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Ceftaroline Pregnancy and Breastfeeding Warnings

Ceftaroline is also known as: Teflaro

Medically reviewed by Drugs.com. Last updated on Jun 25, 2020.

Ceftaroline Pregnancy Warnings

Animal studies have failed to reveal evidence of fetal harm. No malformations or other adverse developmental effects seen in offspring of rats exposed to this drug at up to 4 times the maximum recommended human dose (MRHD); despite maternal toxicity, no drug-induced fetal malformations seen in offspring of rabbits exposed to levels about equal to the MRHD. There are no controlled data in human pregnancy.

AU TGA pregnancy category B1: Drugs which have been taken by only a limited number of pregnant women and women of childbearing age, without an increase in the frequency of malformation or other direct or indirect harmful effects on the human fetus having been observed. Studies in animals have not shown evidence of an increased occurrence of fetal damage.

US FDA pregnancy category Not Assigned: The US FDA has amended the pregnancy labeling rule for prescription drug products to require labeling that includes a summary of risk, a discussion of the data supporting that summary, and relevant information to help health care providers make prescribing decisions and counsel women about the use of drugs during pregnancy. Pregnancy categories A, B, C, D, and X are being phased out.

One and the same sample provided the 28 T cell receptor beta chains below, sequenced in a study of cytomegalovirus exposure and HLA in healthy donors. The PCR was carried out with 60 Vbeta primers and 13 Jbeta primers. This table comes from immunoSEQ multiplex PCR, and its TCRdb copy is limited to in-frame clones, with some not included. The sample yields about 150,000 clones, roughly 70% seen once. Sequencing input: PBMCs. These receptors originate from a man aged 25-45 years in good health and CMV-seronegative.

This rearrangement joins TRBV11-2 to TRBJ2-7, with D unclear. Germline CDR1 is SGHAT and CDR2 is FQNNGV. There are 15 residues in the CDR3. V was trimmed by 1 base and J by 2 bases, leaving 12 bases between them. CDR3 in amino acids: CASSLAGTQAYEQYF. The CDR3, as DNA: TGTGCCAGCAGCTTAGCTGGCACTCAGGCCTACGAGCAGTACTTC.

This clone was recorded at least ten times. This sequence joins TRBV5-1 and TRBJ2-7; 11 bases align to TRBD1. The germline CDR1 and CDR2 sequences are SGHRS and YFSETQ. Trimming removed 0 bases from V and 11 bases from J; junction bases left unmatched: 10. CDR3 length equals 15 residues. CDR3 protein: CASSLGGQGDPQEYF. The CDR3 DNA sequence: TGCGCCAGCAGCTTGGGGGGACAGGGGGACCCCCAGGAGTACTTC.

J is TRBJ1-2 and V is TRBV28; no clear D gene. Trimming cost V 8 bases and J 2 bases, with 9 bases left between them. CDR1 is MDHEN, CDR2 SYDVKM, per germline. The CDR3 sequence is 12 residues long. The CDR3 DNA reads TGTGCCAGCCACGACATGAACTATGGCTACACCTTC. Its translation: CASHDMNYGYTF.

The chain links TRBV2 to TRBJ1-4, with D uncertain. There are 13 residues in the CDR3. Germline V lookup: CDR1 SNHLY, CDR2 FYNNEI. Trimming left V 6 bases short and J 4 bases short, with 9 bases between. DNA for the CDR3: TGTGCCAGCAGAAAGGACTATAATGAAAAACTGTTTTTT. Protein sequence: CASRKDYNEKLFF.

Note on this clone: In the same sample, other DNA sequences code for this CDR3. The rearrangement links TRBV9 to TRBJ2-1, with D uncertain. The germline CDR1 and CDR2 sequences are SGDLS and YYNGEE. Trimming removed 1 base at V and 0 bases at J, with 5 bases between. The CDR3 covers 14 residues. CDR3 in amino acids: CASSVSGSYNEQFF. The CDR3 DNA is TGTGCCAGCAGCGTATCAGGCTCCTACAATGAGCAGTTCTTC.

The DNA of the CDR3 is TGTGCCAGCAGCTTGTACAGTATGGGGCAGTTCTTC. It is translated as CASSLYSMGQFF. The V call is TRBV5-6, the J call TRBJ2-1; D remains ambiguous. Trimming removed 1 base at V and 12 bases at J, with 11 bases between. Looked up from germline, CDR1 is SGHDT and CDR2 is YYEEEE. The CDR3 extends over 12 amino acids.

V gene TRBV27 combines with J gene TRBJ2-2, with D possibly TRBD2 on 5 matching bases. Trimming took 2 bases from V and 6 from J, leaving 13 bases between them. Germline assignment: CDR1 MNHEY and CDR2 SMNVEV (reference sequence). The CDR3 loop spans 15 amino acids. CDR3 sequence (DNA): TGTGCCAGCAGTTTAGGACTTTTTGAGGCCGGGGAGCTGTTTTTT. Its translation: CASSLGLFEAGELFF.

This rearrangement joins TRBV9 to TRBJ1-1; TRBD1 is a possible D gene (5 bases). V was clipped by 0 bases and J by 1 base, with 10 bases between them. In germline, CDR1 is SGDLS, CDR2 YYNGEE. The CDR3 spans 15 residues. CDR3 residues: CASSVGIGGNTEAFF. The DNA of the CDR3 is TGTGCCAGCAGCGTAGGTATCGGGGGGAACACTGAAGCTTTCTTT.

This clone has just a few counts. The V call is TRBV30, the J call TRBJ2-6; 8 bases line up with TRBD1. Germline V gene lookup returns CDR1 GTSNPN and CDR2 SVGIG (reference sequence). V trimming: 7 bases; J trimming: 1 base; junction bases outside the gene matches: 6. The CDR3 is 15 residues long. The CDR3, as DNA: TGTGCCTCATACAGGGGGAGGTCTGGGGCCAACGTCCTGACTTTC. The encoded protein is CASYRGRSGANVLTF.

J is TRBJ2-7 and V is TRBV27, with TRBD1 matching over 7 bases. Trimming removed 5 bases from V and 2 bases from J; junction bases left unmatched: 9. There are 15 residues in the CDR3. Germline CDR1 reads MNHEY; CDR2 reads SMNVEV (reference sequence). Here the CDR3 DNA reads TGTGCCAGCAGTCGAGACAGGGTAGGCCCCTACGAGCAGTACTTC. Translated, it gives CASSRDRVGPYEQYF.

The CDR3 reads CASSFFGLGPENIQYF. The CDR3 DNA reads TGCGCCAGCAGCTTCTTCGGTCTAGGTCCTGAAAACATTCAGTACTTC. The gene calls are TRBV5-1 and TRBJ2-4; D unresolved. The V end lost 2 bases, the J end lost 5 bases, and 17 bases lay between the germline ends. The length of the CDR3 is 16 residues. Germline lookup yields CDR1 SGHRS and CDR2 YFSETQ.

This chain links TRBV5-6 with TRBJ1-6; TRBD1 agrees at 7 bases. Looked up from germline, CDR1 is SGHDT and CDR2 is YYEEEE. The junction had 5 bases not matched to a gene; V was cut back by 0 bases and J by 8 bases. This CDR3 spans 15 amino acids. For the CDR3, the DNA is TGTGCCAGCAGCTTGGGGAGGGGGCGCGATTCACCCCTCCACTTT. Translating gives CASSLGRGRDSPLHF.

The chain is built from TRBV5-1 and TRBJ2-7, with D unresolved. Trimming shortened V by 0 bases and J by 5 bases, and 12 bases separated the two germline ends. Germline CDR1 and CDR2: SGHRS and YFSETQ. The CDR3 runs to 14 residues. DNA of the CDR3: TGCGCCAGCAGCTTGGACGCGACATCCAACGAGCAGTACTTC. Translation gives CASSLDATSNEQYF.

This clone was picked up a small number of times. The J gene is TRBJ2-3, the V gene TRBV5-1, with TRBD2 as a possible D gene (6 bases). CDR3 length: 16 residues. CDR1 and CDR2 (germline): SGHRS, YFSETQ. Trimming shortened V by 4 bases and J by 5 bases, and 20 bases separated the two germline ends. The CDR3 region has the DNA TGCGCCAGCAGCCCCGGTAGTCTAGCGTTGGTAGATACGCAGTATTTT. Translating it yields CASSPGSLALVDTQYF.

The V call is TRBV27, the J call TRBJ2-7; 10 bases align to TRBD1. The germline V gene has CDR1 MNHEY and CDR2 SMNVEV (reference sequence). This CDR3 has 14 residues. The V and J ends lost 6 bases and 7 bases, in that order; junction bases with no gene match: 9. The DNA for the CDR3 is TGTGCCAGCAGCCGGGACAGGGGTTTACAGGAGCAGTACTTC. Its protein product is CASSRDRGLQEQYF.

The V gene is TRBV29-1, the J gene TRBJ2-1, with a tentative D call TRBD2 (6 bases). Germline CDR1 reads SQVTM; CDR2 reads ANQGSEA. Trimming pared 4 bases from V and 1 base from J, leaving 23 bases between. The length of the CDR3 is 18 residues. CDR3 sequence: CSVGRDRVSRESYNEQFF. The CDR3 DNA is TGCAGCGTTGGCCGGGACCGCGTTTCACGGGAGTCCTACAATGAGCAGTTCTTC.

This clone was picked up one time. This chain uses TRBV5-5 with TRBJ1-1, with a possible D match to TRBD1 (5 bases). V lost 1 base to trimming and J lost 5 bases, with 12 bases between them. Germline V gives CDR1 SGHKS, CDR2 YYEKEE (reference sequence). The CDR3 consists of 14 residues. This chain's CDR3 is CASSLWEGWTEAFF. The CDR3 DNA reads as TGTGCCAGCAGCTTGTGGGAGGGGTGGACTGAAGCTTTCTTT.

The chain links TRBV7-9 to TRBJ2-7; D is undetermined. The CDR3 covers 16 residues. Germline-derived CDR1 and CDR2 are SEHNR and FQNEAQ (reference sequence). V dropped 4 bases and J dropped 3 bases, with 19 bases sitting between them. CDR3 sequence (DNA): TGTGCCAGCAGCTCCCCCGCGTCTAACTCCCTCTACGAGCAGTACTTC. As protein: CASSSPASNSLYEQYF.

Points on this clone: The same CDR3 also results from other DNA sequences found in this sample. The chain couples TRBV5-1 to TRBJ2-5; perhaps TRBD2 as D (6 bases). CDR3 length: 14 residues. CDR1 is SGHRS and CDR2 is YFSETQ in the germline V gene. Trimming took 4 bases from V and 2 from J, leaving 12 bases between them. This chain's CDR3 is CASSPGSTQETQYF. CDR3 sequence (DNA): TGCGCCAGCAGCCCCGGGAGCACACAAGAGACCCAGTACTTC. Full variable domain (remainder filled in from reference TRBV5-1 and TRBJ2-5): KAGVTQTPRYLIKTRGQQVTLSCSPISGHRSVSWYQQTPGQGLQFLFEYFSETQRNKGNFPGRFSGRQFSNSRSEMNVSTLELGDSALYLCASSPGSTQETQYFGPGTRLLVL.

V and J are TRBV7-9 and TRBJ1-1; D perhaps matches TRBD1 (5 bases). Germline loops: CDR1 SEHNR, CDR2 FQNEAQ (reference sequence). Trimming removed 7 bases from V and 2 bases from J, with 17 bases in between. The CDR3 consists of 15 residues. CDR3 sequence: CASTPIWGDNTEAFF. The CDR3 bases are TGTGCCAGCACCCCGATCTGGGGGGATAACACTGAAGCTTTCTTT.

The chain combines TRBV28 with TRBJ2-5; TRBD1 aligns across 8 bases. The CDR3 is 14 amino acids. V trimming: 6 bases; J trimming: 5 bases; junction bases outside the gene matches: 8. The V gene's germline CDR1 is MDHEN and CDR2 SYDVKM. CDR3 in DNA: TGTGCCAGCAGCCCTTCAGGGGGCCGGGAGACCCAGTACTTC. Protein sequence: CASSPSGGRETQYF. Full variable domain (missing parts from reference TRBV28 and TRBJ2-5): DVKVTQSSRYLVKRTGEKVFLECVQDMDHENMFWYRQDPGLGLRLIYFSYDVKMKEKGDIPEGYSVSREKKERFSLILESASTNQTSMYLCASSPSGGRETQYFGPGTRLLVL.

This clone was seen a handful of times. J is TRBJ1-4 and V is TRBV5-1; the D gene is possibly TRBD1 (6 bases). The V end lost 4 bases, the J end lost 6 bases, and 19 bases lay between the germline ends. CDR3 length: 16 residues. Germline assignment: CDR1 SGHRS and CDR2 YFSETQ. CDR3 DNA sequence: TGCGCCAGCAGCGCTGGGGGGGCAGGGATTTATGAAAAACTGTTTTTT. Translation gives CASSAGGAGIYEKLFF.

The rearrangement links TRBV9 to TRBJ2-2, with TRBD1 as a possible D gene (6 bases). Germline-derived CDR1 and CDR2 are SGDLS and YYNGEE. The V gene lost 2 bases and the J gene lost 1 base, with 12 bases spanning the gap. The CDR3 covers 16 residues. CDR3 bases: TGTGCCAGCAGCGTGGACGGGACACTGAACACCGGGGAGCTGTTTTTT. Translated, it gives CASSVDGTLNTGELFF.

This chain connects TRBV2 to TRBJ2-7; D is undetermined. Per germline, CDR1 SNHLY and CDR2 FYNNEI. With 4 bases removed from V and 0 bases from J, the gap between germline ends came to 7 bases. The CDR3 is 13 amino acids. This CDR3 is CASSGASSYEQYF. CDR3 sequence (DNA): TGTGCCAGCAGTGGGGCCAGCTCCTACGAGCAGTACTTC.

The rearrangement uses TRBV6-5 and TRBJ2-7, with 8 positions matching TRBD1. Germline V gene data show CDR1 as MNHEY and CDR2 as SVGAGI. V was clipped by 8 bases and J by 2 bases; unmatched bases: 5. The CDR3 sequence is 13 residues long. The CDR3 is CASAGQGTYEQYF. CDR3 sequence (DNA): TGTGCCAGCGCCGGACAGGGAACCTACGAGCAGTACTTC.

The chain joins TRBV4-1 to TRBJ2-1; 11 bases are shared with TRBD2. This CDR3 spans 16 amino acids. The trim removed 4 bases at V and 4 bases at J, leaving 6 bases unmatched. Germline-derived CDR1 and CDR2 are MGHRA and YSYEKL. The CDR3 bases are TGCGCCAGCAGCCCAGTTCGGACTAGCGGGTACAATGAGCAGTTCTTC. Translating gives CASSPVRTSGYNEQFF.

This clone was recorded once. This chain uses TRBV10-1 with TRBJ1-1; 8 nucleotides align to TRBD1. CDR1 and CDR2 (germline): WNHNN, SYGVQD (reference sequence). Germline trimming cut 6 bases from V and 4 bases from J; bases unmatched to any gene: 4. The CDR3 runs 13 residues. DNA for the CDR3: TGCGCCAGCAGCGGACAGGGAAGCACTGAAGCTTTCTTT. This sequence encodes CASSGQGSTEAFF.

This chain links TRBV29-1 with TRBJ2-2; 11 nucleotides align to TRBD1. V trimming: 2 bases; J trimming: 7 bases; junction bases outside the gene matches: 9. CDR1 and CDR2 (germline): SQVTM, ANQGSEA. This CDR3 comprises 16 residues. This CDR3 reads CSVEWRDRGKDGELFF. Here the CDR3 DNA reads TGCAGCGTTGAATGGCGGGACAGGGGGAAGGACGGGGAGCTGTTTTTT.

This drug should be used during pregnancy only if the benefit outweighs the risk to the fetus; as a precaution, some experts prefer to avoid use during pregnancy unless clearly needed.

AU TGA pregnancy category: B1
US FDA pregnancy category: Not assigned.

Risk summary: No data available on use of this drug in pregnant women to inform a drug-related risk.

See references

Ceftaroline Breastfeeding Warnings

LactMed: Use is considered acceptable.
-According to some authorities: This drug should be used only if clearly needed; breastfeeding should be interrupted.
-According to some authorities: A decision should be made to discontinue breastfeeding or discontinue the drug, taking into account the importance of the drug to the mother and the benefit of breastfeeding for the child.

Excreted into human milk: Unknown
Excreted into animal milk: Data not available

Comments:
-Developmental and health benefits of breastfeeding should be considered as well as the mother's clinical need for this drug.
-The effects in the nursing infant are unknown; potential side effects in the breastfed child due to this drug or the mother's underlying condition should be considered.
-In general, side effects in nursing infants are not expected with cephalosporins; disruption of infant's gastrointestinal flora (resulting in diarrhea or thrush) reported occasionally with cephalosporins, but such effects have not been adequately evaluated.
-Many beta-lactams are excreted into breast milk.

See references

References for pregnancy information

  1. "Product Information. Teflaro (ceftaroline)." Forest Pharmaceuticals, St. Louis, MO.
  2. Cerner Multum, Inc. "Australian Product Information." O 0
  3. Cerner Multum, Inc. "UK Summary of Product Characteristics." O 0

References for breastfeeding information

  1. National Library of Medicine (US) "Drugs and Lactation Database (LactMed) Available from: URL: https://www.ncbi.nlm.nih.gov/books/NBK501922/" (2006):
  2. Cerner Multum, Inc. "Australian Product Information." O 0
  3. "Product Information. Teflaro (ceftaroline)." Forest Pharmaceuticals, St. Louis, MO.
  4. Cerner Multum, Inc. "UK Summary of Product Characteristics." O 0

Further information

Always consult your healthcare provider to ensure the information displayed on this page applies to your personal circumstances.